After initially refusing to take part in peace negotiations, Somalia's transitional government and the Union of Islamic Courts (UIC), which controls the capital Mogadishu, have agreed to resume talks in the Sudanese capital, Khartoum, officials said.
"We have decided to participate in the talks in the interest of the people," Sheikh Sharif Sheikh Ahmed, the UIC chairman, said on Tuesday.
The two sides announced their participation after meeting a Kenyan delegation to the country, led by Assistant Foreign Affairs Minister Moses Wetangula, on Monday.
Representatives of the transitional government and the UIC met on 22 June in Khartoum and agreed to meet again on 15 July. However, the transitional government failed to attend the July meeting, accusing the UIC of violating the earlier agreement.
The UIC, which controls Mogadishu and much of south and central Somalia, had said it would not take part in any talks as long as Ethiopian troops were in Somalia.
However, Abdirahman Dinari, the government spokesman, said on Tuesday: "The transitional government will participate in the Khartoum talks with the UIC without any preconditions."
Dinari said Prime Minister Ali Muhammad Gedi had called the UIC leadership "to come to the negotiating table in order to find a lasting solution to the country's problems".
Gedi survived a no-confidence vote on 30 July brought by MPs apparently angered by his refusal to send a team to Khartoum to meet the UIC. This was followed by the resignations of at least 40 ministers and assistant ministers, who said they were leaving because Gedi was obstructing the reconciliation process by delaying the talks.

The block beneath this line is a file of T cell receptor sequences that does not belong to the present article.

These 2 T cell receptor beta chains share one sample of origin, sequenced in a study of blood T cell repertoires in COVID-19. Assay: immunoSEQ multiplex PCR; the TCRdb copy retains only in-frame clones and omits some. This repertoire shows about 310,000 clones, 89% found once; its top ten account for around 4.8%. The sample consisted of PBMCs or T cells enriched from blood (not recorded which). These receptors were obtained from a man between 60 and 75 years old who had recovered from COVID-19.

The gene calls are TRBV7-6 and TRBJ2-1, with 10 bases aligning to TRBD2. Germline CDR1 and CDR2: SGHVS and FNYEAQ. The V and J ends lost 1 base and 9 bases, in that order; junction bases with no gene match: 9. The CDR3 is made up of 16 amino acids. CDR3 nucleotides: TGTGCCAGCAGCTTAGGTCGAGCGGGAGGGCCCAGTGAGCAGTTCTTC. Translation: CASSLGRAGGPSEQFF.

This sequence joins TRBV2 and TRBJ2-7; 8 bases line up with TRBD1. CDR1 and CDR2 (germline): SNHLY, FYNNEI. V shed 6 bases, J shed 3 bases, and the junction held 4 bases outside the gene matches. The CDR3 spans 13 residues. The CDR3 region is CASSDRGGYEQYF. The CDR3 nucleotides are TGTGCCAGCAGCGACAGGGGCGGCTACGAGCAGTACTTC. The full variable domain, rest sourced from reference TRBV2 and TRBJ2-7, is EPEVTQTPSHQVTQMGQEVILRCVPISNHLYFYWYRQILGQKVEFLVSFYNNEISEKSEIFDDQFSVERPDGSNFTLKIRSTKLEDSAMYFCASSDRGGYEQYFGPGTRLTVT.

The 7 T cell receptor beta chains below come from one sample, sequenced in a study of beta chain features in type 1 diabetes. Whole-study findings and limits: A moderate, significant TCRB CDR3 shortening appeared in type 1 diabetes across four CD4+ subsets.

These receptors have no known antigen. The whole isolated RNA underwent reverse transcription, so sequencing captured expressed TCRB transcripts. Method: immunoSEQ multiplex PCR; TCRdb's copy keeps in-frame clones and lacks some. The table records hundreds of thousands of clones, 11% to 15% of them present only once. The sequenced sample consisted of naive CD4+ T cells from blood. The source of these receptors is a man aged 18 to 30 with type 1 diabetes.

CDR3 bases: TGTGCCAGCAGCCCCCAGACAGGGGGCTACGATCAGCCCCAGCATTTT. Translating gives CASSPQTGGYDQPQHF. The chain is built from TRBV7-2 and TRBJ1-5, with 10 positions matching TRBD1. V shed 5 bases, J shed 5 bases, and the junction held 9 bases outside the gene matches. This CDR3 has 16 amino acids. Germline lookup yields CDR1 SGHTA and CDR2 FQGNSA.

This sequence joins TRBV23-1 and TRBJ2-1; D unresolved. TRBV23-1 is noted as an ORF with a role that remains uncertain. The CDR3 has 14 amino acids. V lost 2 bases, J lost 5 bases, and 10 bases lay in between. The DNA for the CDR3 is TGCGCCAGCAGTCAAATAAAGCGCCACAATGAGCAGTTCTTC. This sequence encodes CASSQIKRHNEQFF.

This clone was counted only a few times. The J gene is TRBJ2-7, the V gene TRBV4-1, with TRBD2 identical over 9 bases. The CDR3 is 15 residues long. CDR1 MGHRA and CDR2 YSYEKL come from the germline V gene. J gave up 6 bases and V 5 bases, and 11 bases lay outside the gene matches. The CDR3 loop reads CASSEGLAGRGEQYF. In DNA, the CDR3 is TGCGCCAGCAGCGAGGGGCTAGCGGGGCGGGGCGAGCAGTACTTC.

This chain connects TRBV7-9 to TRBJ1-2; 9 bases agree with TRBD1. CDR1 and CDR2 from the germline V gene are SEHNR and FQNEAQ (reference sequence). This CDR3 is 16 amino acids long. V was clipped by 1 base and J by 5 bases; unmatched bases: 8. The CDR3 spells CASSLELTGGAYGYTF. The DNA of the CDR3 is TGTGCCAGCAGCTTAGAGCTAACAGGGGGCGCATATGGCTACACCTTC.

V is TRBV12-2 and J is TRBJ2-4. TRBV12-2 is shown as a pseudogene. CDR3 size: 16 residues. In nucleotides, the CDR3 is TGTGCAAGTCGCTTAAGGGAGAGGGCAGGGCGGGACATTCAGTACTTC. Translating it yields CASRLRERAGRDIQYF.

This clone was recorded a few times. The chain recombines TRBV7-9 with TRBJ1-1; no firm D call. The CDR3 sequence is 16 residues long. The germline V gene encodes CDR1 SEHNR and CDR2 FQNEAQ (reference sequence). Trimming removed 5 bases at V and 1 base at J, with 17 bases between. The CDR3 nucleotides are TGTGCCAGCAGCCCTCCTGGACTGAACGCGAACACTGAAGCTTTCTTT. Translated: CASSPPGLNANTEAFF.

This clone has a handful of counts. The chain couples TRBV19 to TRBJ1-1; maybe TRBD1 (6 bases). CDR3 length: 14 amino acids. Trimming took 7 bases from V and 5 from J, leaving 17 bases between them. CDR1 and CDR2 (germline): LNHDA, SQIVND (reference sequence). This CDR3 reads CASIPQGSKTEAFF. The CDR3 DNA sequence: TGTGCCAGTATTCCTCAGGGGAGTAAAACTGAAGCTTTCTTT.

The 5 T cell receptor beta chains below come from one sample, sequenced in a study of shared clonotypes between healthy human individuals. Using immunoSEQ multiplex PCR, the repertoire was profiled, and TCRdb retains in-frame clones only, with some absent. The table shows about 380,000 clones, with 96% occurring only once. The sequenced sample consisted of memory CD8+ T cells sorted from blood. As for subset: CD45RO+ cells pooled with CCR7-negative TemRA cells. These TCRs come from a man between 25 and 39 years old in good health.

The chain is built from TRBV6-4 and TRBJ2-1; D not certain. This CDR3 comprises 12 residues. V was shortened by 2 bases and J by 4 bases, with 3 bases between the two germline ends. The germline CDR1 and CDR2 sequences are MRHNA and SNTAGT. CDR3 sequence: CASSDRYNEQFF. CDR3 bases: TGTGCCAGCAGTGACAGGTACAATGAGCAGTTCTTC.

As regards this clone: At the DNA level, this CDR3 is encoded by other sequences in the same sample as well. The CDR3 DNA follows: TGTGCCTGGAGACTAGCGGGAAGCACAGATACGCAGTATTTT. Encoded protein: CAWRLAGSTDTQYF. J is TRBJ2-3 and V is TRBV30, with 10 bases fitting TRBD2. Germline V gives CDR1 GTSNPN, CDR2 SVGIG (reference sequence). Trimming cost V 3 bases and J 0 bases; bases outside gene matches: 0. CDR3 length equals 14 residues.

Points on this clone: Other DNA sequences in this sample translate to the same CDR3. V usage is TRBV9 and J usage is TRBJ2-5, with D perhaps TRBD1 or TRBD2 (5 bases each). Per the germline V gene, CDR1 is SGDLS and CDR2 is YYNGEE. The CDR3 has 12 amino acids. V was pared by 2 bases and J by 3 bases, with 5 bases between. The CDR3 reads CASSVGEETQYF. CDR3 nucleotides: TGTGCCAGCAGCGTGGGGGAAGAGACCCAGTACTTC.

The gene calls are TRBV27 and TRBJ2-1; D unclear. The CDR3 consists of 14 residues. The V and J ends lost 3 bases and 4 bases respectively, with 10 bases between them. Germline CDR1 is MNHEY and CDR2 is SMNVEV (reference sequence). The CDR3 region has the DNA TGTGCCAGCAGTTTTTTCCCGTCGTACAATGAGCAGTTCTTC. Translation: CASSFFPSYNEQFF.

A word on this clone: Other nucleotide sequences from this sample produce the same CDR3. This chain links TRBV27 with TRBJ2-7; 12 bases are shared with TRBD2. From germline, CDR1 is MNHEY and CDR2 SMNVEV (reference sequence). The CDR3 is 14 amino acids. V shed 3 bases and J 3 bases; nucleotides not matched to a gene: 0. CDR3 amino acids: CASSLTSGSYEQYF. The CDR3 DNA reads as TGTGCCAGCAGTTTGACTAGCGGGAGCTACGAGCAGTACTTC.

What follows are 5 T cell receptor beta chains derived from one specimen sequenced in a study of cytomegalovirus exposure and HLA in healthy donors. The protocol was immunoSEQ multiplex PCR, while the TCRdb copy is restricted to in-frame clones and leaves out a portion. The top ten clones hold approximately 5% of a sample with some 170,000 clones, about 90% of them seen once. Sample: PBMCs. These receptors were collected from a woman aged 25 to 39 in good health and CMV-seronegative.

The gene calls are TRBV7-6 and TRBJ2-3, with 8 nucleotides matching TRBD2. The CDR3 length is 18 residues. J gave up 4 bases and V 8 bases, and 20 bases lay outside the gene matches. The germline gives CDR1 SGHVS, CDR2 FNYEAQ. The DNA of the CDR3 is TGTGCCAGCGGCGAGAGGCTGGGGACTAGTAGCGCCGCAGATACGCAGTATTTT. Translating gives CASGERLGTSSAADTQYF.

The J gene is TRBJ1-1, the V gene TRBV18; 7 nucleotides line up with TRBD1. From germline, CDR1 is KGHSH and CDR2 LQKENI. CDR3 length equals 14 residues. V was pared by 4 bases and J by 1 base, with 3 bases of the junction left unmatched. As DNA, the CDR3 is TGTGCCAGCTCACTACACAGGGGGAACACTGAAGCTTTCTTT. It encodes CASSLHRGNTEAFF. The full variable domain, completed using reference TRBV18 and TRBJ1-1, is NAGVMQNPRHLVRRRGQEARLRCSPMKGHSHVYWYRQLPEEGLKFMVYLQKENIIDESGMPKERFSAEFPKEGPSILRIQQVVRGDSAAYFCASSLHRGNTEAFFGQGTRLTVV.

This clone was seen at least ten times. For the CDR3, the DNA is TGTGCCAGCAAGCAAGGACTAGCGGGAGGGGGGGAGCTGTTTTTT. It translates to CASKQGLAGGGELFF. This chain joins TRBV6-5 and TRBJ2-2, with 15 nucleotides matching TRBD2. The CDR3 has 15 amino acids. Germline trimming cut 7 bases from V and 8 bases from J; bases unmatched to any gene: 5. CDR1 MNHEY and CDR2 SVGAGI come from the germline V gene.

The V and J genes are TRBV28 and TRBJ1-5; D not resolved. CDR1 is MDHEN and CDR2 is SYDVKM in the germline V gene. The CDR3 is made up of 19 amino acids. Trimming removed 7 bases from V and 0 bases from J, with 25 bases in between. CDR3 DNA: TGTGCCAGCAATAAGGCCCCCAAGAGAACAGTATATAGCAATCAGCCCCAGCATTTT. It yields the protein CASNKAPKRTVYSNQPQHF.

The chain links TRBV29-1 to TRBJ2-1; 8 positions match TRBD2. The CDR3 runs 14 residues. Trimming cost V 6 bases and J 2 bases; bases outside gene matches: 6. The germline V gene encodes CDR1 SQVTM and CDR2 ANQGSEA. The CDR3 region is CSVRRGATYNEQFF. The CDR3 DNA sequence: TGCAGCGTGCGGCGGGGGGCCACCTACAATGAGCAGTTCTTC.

Sheikh Ahmed said the UIC was going into the talks with an open mind. "We want the talks to succeed and bear positive results for the benefit of the long-suffering Somali people."
The talks, which were expected to have begun on Thursday, are now scheduled for 31 August after the UIC requested a postponement. "We have asked for a delay of two weeks to deal with some security issues," Sheikh Ahmed said.
Meanwhile, the UIC has taken control of Haradhere, some 500km northeast of Mogadishu, which had become a safe haven for pirates.
Sheikh Ahmed said UIC forces went to Haradhere at the weekend to deal with pirates who had made the Somali coast a no-go area.
"The activities of these people [pirates] had made life very difficult for ordinary Somalis," he said. "Ships were refusing to deliver food to Somalia for fear of being hijacked. We were asked to do something about it and we did."
He added: "There will be no more hijackings of ships off the coast."